September 2016
S M T W T F S
« May    
 123
45678910
11121314151617
18192021222324
252627282930  

Guest Blogger: Author Cyndia Depre on Combining Genres

obliviousTo be honest, genres are very confusing to me. My books have been classified as romantic thriller and romantic suspense. I suppose suspense would work for Amanda’s Rib, but I wouldn’t classify it or Oblivious as a thriller. To me ‘thriller’ is a fast-paced book filled with tension. Oblivious is fast-paced, but has humor more than tension. There’s a mystery, but the book is more about how Olivia Chatham solves the crime than the heinous deed itself. I’d classify both novels as romantic mystery. I write about people facing a problem, and how they solve it. Above all my books are about the characters.

I think it is important to have more specific genres than just romance or mystery or historical etc. There are a wide variety of genres under each broad umbrella. For example, some mystery purists get quite upset if there’s any romance at all in a book. They want to know it has a love element so they can pass on it. I want to know if a mystery is sci-fi or fantasy because I generally avoid those. They are perfectly fine books, and very popular. I think I lack the imagination for some of the wild events in them. Like shape shifting or ‘beam me up’ stuff. My mind just can’t wrap around those concepts. I wish it could.

The term ‘thriller’ is usually a turn-off for me. I’m very much a character-driven reader and writer. It could just be me, but I think thrillers often overlook character development. So much time is spent running here and there, the protagonists seem to be almost forgotten. Nothing more than a few names on the pages. Tension comes from some kind of deadline rather than a hero or heroine’s dilemma. While reading thrillers, I frequently find myself wondering when the protagonists are going to get to shower and change clothes. I realize I’m using a broad brush here, but these are just my opinions. A recent best selling thriller bored me to pieces. I almost wished one of the protagonists would die because it would have broken up all the hopping around from place to place. But it sold millions of copies, so what do I know? For the record, I don’t like chase scenes in movies, either. Watch me run left! Watch me turn right! Watch me climb this fence and avoid the dog on the other side! Not this gal. Watch me nod off. My husband loves them.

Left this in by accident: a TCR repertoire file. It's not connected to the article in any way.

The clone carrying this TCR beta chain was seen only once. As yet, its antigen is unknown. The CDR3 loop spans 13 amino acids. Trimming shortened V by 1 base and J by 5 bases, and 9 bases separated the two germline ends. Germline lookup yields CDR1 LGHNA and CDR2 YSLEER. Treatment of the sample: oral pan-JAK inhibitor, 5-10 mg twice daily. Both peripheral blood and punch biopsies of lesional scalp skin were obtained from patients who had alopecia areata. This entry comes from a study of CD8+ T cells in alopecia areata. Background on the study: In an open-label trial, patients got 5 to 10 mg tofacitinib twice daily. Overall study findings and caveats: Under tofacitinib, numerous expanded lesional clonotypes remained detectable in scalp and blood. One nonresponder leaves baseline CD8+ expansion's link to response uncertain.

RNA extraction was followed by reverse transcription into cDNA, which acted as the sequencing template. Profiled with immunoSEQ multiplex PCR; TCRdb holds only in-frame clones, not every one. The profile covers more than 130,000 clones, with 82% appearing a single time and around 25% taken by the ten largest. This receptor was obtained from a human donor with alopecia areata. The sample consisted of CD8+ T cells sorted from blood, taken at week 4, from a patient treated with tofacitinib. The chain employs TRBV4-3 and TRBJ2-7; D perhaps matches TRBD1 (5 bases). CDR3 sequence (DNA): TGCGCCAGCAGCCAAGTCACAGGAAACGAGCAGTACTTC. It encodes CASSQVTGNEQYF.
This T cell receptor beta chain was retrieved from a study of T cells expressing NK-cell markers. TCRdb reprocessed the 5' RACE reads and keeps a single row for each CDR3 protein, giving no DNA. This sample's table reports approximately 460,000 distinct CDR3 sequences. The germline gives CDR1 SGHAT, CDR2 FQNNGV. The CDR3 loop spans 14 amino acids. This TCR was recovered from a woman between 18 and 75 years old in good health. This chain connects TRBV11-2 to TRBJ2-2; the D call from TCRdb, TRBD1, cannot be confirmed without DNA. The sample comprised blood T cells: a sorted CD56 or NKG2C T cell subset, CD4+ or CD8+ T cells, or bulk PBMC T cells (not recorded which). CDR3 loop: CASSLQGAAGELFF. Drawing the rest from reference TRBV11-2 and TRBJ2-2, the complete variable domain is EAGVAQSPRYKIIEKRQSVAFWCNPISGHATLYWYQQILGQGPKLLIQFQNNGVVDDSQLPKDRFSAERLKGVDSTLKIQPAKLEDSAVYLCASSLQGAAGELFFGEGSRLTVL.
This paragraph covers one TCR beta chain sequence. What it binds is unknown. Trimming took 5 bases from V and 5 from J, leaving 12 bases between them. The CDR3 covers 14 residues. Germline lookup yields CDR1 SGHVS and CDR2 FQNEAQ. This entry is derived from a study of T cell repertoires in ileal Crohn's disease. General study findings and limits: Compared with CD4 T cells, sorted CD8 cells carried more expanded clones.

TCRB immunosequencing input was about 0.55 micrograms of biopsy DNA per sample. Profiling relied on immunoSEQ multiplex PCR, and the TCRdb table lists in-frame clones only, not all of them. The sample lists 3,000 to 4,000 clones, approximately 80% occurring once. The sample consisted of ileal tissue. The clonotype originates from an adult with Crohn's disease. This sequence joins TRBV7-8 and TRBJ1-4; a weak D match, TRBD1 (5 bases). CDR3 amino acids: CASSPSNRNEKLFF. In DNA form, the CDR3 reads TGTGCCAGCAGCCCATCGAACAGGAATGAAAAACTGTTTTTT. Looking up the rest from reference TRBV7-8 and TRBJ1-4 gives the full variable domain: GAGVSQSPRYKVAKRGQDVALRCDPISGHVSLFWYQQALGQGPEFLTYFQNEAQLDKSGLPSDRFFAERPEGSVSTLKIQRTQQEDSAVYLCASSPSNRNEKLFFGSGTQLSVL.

In the end all genres are wonderful, even though I avoid some. If they entertain people, they’re good. I just wish there were specific definitions for each type so we’d know what we’re getting into. I’d like my books on mystery shelves and romance shelves. Mostly I’d like them in windows and displays as you enter the store. Hey, a girl can dream, can’t she?

***

Thanks, Cyndia! Cyndia Depre’s latest book, Oblivious, which is classified as a romantic mystery, is available from Amazon. Check it out!

This blog tour is run by Pump Up Your Book Promotion.

Share

1 comment to Guest Blogger: Author Cyndia Depre on Combining Genres

  • Genre labels can be very misleading. The ones that stump me most are the books that crossover into multiple genres. I tend to think of thrillers as suspenseful novels where you know or have a good idea of who the villian(s) are upfront and a mystery is when the reader is left guessing until near the end. I’m not sure how accurate it is, but it works for my purposes. In both instances, plot tends to come first, I agree, but it seems like more authors in these genres are paying closer attention to character development, which I think is wonderful.

    I’m one of those readers who tends to avoid books with heavy romance elements. I don’t mind it as a minor side story, just as long as it doesn’t overshadow the rest of the book. There are plenty of exceptions though, and so it’s not a hard and fast rule of mine. :-)

    Great post!